Mutation rates were treated as nuisance parameters, and we assumed a Kimura 2-parameter model  with prior mutation rate estimate range obtained from the BEAST analyses (see below). Summary statistics were computed for each sample in each simulation, i.e. number of haplotypes, Tajima’s D, number of private segregating sites and average number of pairwise differences for each pair of populations sampled together. Each scenario was tested using 1 mill simulations, i.e., 2 mill simulations in total for the testing of scenarios 1 and 2.
The scenarios were compared using two approaches; one by directly comparing the summary statistics with the observed diversity in the data set and counting the frequency of the various scenarios among the most similar simulated datasets [56, 57], and one by doing a logistic regression of each scenario probability for the most similar simulated data sets on the deviations between simulated and observed summary statistics [58, 59]. In the direct comparisons approach the 500 simulated data closest to the observed values were used, while in the regression approach we used 1% of the simulated data closest to the observed data set. Confidence in scenario choice was evaluated by choosing scenario 1 as the true scenario and then simulating 500 data sets using this scenario and parameter values drawn randomly from the prior distributions, and then doing the same for scenario 2. The proportion of times the most likely scenario did not have the highest posterior probability when it was the true scenario was used as an estimate of type I error. The number of times the most likely scenario had the highest probability when it was not the true scenario was used as an estimate of type II error. Parameters were estimated for the most likely scenario using the 1% simulations for a given scenario most similar to the observed data set for the summary statistics employed. In order to evaluate the performance of the estimation procedure, we generated pseudo-observed data sets with known parameter values drawn from the posterior distribution given the most likely scenario. The mean relative bias (MRB), , was estimated, where e i is the i’th estimate of the pseudo-generated true value v, and averaged over the n = 500 data sets.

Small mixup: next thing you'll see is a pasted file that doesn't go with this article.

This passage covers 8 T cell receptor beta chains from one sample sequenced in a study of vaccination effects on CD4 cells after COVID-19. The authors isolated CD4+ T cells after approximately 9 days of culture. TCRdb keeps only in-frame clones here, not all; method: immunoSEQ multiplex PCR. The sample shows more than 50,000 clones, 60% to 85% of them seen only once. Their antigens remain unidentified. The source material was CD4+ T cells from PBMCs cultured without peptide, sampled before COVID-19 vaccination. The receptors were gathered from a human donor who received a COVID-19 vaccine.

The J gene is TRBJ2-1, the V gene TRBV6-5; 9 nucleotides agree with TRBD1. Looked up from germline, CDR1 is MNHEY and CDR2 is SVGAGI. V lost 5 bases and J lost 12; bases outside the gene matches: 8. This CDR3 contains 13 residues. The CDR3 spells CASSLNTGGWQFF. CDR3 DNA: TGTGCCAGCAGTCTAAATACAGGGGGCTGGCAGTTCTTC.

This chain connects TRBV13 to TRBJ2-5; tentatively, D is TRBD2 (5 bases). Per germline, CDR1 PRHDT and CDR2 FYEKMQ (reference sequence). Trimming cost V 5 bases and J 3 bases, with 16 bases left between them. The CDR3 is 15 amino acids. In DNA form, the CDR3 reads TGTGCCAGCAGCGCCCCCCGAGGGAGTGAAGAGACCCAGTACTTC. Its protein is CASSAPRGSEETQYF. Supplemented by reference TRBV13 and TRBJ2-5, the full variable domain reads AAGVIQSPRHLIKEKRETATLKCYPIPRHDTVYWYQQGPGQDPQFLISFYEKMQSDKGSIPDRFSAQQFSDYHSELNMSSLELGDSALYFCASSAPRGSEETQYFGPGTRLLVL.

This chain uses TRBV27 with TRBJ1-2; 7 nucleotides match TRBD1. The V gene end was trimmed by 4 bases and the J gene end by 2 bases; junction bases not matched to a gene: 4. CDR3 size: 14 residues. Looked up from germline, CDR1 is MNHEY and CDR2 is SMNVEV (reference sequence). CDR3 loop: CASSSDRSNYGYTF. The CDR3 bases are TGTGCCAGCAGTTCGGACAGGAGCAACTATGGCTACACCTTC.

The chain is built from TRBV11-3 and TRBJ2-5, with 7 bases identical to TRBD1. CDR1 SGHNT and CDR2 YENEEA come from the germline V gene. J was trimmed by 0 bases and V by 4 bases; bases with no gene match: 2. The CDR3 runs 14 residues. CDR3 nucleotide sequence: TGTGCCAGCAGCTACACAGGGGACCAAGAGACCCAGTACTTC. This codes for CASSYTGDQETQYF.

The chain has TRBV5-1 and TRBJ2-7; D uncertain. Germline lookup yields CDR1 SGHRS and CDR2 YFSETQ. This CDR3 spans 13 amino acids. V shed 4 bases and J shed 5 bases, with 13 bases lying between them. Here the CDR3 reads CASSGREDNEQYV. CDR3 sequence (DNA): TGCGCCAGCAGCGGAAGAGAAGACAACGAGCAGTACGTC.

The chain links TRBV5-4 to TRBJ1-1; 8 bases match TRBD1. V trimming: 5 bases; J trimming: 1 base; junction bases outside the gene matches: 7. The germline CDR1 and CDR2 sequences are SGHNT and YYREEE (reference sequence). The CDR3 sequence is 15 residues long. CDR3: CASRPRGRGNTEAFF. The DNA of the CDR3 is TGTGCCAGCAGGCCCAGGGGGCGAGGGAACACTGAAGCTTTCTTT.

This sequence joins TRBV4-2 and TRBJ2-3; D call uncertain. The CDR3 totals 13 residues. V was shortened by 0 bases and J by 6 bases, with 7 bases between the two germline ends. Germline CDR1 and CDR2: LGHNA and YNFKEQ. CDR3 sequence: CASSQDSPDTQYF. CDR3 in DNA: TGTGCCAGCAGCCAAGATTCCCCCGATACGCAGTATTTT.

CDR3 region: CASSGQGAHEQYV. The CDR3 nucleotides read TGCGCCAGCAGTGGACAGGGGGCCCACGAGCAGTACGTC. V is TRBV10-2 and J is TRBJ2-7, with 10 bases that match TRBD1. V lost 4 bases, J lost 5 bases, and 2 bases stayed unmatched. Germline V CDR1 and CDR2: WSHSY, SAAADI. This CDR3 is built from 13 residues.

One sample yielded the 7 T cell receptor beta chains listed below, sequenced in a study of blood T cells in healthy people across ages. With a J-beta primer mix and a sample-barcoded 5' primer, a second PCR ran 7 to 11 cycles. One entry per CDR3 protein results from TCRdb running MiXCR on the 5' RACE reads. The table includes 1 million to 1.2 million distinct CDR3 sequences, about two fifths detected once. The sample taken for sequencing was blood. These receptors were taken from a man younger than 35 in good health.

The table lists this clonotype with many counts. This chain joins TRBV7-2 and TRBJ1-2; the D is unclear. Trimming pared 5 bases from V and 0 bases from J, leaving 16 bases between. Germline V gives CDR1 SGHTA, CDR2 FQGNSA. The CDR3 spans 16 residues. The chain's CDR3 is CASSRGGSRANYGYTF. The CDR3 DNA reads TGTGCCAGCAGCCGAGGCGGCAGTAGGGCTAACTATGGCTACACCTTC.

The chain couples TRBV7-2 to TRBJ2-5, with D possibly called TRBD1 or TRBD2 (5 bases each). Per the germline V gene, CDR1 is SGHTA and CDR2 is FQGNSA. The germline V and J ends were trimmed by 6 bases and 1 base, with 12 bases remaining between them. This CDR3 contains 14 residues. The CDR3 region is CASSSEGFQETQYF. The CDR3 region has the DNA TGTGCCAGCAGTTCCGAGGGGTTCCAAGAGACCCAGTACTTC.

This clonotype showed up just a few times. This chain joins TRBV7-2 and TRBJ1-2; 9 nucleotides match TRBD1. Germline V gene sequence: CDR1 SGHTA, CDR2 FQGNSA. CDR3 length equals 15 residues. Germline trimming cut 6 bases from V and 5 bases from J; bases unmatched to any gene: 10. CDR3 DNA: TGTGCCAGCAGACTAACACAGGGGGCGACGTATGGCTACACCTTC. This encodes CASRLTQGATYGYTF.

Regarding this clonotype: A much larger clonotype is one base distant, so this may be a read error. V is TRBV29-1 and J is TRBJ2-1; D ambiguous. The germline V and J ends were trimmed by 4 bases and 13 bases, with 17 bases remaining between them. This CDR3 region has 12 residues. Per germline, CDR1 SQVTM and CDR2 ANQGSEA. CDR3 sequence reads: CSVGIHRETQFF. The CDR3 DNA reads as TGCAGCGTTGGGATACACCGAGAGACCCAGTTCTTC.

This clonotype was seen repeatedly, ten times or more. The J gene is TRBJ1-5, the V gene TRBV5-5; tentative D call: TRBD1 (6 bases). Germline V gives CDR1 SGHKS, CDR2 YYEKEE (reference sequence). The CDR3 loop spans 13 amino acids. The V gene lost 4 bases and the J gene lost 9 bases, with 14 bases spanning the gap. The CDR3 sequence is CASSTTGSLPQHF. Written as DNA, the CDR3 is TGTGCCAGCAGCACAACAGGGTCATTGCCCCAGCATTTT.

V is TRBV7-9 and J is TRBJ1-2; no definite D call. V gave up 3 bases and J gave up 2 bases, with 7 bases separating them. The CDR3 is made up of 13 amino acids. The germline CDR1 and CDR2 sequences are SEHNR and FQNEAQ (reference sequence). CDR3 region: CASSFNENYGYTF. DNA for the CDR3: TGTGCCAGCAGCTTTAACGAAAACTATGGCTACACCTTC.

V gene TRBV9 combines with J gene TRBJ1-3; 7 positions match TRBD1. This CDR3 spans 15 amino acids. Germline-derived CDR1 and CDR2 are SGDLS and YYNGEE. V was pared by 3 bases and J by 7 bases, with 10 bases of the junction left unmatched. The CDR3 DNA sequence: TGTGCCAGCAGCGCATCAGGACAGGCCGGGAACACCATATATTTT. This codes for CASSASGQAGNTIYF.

In order to study the impact of including aDNA samples, we chose the scenario with the highest estimated posterior probability (scenario 1, see below), and re-ran the ABC analyses using only extant DNA samples. In these simulations we assumed a similar history as in scenario 1 above, except that we had no aDNA samples, i.e. t1 – t3 were not included.
Relationships between haplotypes
Relationships between haplotypes were investigated both on a national (Norwegian) and western European level using three different phylogenetic network methods: median-joining in Network v.126.96.36.199 , statistical parsimony in TCS v.1.21  and NeighborNet in SplitsTree4 v.4.11.3 .
Amplification success and authentication of ancient samples
None of the negative controls contained red deer DNA, but some samples showed contamination from cattle (Bos taurus) when using primer pair II, a common problem in aDNA studies . All clones produced identical sequences, except four clones in sample A1348 (NO9) which showed a G-A transition, typical of post-mortem DNA decay . This was only expressed in the clones and was distinct from the segregating site that distinguished this haplotype. Most of the variable sites were also within the overlapping part of the two primer pairs and the independent replicates were always identical. We therefore have good reason to believe that all resulting sequences are authentic.